• Don’t hide suicidal comments even if asked to keep confidential – reach out for help.
  • Get immediate crisis help by calling 1-800-273-TALK (8255) or Text "SOS" to 741741.

Suicide Prevention

Reach Out

You are not alone in helping someone in crisis. There are many resources available to assess, treat and intervene. Crisis lines, counselors, intervention programs and more are available to you, as well as to the person experiencing the emotional crisis.

California Statewide & National Resources

California Statewide Resources http://dhcs.ca.gov/services/MH/Pages/SuicidePrevention.aspx

Each Mind Matters www.eachmindmatters.org

Join California’s mental health movement.

LivingWorks

To find local suicide prevention trainers or training, including ASIST (Applied Suicide Intervention Skills Training) and safeTALK workshops, esuicideTALK information and more, contact Kathleen Snyder, 925.939.1916 x147 or kathleens@crisis-center.org>

Make the Connection Maketheconnection.net

Shared experiences and support for veterans.

National Suicide Prevention Lifeline, 1-800-273-8255

This free, 24-hour hotline is available to anyone in suicidal crisis or emotional distress. Press 1 for Veterans assistance. Para español, oprima 2.

Get Trained in Suicide Prevention

There are several excellent trainings available to the public that teach the knowledge and skills to be an effective "gatekeeper" for people who are thinking about suicide. A gatekeeper is someone who is able and willing to help someone thinking about suicide get professional help.

Applied Suicide Intervention Skills Training (ASIST) is a workshop for anyone who want to feel more comfortable, confident and competent in helping to prevent the immediate risk of suicide. To learn more about ASIST, visit www.livingworks.net. To find a workshop in California, email usa@livingworks.net

safeTALK is a three hour training that prepares anyone over the age of 15 to identify persons with thoughts of suicide and connect them to suicide first aid resources. To learn more about safeTALK, visit www.livingworks.net. To find a workshop in California, email usa@livingworks.net

QPR stands for Question, Persuade, and Refer — Just as people trained in CPR and the Heimlich Maneuver help save thousands of lives each year, people trained in QPR learn how to recognize the warning signs of a suicide crisis and how to question, persuade, and refer someone to help. To learn more about this one-hour training, visit www.QPRInstitute.com

Resources for those who have lost someone to suicide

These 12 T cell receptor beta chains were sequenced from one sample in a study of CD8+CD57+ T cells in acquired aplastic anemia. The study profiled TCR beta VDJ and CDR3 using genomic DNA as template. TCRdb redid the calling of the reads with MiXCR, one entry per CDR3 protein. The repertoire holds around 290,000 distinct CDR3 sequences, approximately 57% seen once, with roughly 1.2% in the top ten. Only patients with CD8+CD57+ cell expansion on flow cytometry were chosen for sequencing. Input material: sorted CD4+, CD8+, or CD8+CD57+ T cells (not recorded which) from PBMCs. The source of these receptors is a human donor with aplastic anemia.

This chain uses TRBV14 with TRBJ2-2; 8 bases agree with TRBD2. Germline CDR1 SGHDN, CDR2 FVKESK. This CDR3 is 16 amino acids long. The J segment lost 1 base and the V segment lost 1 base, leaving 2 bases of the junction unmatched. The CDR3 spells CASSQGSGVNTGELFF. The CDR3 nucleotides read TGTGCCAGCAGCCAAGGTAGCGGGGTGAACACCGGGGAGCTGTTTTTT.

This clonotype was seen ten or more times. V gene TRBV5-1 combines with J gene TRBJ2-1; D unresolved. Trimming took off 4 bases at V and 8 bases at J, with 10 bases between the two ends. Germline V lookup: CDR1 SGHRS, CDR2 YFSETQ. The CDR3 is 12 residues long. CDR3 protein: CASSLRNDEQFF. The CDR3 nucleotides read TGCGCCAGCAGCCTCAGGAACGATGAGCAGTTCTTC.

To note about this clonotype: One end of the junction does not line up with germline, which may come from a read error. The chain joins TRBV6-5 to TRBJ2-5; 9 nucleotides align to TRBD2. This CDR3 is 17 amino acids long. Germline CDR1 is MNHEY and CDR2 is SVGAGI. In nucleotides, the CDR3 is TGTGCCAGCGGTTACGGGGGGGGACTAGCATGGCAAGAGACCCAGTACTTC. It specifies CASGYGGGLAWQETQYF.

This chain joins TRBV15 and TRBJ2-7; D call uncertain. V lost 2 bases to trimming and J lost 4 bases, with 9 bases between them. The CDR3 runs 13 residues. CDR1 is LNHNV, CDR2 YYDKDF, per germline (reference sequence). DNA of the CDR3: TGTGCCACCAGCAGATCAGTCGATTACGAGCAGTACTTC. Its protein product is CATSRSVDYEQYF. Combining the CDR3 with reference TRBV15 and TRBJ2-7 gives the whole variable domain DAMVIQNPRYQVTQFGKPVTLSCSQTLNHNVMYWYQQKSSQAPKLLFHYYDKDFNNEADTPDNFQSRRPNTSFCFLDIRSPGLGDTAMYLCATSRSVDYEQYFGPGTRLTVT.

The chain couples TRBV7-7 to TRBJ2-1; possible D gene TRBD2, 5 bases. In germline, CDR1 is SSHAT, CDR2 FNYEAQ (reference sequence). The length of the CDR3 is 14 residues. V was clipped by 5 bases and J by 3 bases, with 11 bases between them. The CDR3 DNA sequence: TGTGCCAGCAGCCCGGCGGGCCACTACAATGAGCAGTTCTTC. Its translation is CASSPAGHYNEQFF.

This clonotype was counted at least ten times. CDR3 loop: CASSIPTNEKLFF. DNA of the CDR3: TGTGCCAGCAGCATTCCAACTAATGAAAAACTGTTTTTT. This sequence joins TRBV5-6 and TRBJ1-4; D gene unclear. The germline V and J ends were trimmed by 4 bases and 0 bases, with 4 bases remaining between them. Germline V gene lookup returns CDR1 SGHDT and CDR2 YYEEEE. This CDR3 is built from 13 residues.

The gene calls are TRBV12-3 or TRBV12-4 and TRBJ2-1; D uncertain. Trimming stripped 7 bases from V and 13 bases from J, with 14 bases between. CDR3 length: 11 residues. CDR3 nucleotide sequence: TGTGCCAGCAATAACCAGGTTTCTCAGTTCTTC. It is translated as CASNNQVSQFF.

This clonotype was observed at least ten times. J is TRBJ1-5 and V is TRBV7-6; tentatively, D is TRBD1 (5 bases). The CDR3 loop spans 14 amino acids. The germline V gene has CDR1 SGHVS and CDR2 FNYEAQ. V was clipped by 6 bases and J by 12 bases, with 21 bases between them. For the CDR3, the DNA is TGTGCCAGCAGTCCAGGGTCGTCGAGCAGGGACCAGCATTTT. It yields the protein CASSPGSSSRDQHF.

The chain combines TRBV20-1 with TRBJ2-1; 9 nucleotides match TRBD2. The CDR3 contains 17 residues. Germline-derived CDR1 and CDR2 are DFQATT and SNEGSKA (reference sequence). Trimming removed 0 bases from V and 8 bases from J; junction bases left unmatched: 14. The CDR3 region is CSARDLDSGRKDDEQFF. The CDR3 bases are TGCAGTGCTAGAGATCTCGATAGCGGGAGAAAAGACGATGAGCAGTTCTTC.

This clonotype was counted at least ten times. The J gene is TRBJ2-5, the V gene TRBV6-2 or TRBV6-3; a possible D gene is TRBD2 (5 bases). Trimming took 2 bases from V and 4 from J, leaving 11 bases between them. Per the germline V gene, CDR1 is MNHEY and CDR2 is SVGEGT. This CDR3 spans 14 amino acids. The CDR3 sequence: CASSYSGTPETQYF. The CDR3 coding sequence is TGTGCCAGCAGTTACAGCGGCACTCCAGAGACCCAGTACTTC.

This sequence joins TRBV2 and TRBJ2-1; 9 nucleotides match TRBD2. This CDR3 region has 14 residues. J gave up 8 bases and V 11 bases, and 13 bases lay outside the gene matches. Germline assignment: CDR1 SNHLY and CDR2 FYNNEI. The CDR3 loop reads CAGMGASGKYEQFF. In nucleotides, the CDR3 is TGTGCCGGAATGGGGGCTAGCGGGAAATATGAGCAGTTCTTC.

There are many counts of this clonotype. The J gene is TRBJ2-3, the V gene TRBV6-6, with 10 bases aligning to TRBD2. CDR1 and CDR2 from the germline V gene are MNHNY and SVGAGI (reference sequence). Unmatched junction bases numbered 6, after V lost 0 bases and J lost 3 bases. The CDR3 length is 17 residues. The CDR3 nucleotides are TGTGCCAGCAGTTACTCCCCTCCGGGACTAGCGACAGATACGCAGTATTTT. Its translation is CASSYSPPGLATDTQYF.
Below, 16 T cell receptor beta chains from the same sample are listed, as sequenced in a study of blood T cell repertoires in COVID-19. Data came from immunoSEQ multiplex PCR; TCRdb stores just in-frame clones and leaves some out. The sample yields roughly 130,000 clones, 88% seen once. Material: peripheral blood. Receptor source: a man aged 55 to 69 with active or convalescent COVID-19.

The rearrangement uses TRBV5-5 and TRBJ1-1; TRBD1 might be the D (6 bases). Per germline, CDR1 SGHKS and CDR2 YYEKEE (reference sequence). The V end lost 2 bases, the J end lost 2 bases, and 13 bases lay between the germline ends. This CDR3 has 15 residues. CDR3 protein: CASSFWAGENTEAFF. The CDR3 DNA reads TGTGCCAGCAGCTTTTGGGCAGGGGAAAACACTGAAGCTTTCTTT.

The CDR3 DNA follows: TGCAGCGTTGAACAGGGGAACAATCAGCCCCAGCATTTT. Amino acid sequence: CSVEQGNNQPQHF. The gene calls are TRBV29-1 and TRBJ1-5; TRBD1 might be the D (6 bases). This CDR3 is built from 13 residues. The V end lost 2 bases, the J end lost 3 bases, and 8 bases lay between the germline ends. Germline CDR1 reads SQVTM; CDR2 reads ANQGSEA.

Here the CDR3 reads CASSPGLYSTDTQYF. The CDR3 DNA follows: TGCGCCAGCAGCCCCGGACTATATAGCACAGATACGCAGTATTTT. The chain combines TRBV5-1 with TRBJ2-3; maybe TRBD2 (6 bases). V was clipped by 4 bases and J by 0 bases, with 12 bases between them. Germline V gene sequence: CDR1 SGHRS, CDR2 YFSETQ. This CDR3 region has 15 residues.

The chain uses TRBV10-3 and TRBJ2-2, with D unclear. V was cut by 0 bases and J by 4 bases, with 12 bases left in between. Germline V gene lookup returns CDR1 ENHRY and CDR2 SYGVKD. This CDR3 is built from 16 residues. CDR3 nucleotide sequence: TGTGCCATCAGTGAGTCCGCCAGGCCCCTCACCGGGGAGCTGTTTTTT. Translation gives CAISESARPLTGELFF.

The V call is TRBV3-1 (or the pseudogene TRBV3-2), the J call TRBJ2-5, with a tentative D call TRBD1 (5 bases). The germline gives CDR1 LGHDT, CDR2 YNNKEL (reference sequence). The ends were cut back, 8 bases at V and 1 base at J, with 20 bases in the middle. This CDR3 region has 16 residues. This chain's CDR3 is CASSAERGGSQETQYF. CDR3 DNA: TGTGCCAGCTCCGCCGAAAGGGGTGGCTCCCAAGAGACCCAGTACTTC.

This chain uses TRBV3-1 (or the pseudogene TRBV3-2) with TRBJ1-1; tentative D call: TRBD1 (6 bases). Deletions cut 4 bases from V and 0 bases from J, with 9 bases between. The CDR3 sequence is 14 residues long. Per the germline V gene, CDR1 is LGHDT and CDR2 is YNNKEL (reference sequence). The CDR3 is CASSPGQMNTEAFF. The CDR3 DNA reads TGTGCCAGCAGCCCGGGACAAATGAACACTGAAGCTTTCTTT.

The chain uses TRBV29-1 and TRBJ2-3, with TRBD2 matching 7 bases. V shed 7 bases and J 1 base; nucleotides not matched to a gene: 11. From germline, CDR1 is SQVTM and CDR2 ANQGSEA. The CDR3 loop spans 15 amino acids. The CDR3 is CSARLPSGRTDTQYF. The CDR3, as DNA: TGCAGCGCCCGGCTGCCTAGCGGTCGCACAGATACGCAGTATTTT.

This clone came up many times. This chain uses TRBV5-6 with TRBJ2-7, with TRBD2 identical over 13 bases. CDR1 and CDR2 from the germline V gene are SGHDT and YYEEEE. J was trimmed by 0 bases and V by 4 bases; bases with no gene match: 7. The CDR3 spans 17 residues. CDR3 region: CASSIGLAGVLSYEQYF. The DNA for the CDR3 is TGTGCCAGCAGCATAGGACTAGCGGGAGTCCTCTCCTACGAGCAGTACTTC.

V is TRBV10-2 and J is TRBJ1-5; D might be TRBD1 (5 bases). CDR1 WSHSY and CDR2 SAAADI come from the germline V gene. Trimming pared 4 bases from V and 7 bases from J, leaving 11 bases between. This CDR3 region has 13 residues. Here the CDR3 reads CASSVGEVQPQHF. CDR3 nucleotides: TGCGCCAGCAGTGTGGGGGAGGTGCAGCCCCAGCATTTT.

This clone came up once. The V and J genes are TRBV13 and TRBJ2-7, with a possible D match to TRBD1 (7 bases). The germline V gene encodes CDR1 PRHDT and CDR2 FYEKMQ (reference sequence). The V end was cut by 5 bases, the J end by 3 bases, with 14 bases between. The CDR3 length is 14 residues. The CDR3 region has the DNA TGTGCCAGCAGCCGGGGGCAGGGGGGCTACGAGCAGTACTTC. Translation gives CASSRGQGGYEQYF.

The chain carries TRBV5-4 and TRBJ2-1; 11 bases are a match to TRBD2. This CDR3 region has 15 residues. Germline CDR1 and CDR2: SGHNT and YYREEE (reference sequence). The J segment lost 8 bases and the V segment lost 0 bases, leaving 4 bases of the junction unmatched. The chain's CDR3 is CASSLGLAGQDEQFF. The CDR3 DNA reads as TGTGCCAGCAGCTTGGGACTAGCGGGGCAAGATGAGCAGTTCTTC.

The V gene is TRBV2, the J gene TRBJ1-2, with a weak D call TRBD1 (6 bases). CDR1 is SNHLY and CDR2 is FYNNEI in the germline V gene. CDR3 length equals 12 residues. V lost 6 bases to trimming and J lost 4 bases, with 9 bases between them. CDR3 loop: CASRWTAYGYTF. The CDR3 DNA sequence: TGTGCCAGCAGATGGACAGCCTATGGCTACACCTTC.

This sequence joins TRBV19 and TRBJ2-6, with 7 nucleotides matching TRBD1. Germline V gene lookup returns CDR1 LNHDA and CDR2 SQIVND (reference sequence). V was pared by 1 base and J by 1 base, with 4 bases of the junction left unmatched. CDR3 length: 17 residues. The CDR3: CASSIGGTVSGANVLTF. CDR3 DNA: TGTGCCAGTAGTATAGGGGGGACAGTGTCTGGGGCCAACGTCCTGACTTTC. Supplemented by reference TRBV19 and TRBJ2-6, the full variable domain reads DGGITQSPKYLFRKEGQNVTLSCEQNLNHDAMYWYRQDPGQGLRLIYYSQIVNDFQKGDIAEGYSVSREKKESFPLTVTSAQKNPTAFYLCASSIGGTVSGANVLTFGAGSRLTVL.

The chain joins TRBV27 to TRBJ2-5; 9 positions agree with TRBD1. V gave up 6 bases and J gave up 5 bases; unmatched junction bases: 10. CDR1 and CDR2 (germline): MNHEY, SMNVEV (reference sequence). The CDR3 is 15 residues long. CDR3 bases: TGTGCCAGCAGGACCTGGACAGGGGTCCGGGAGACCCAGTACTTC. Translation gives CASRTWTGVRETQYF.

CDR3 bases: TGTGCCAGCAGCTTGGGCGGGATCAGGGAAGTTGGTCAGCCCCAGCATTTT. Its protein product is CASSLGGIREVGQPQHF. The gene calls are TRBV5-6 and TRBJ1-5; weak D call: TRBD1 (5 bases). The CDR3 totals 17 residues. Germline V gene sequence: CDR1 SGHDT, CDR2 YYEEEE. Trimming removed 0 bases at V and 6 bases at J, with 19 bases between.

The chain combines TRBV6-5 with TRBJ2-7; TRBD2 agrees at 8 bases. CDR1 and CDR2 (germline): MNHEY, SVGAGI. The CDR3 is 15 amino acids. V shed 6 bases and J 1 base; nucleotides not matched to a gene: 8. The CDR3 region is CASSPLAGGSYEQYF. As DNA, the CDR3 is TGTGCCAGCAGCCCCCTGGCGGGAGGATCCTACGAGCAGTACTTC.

If you are bereaved by a suicide death, you may be in search of support for yourself and other loved ones. There are resources available online and in many communities that are specifically for people who have lost a loved one to suicide.

Survivors After Suicide Program

www.didihirsch.org/services/emergency/spc/sas

The SAS program is a support group offered through Didi Hirsch Mental Health Services. Only those who have lost a loved one to suicide are eligible to participate in the support group.

Friends For Survival

www.friendsforsurvival.org

Friends For Survival, Inc. is a California-based outreach organization open to those who have lost family or friends by suicide, and also to professionals who work with those who have been touched by a suicide tragedy. FFS also offers monthly support groups.

American Foundation for Suicide Prevention

www.afsp.org

The AFSP's Suicide Survivors Outreach Program has trained volunteers who conduct in person visits to newly bereaved family. They also provide information about support groups and other local resources. Visit the website to find out how to request an outreach visit.

Suicide Awareness Voices of Education

http://www.save.org/coping

SAVE provides a variety of resources and educational materials for coping with a loss to suicide including information on grief, finding comfort, and what to say to children.

American Association of Suicidology

http://www.suicidology.org/suicide-survivor-resources

AAS provides a variety of resources and educational materials for bereaved family and friends including locating a support group and how to facilitate your own survivor support group.

General Support and Information

Child and Adolescent Support

High School and College Support

Military and Veteran Communities

Global Anti-Stigma Alliance

International Organizations

Source: bringchange2mind.org/learn/resources/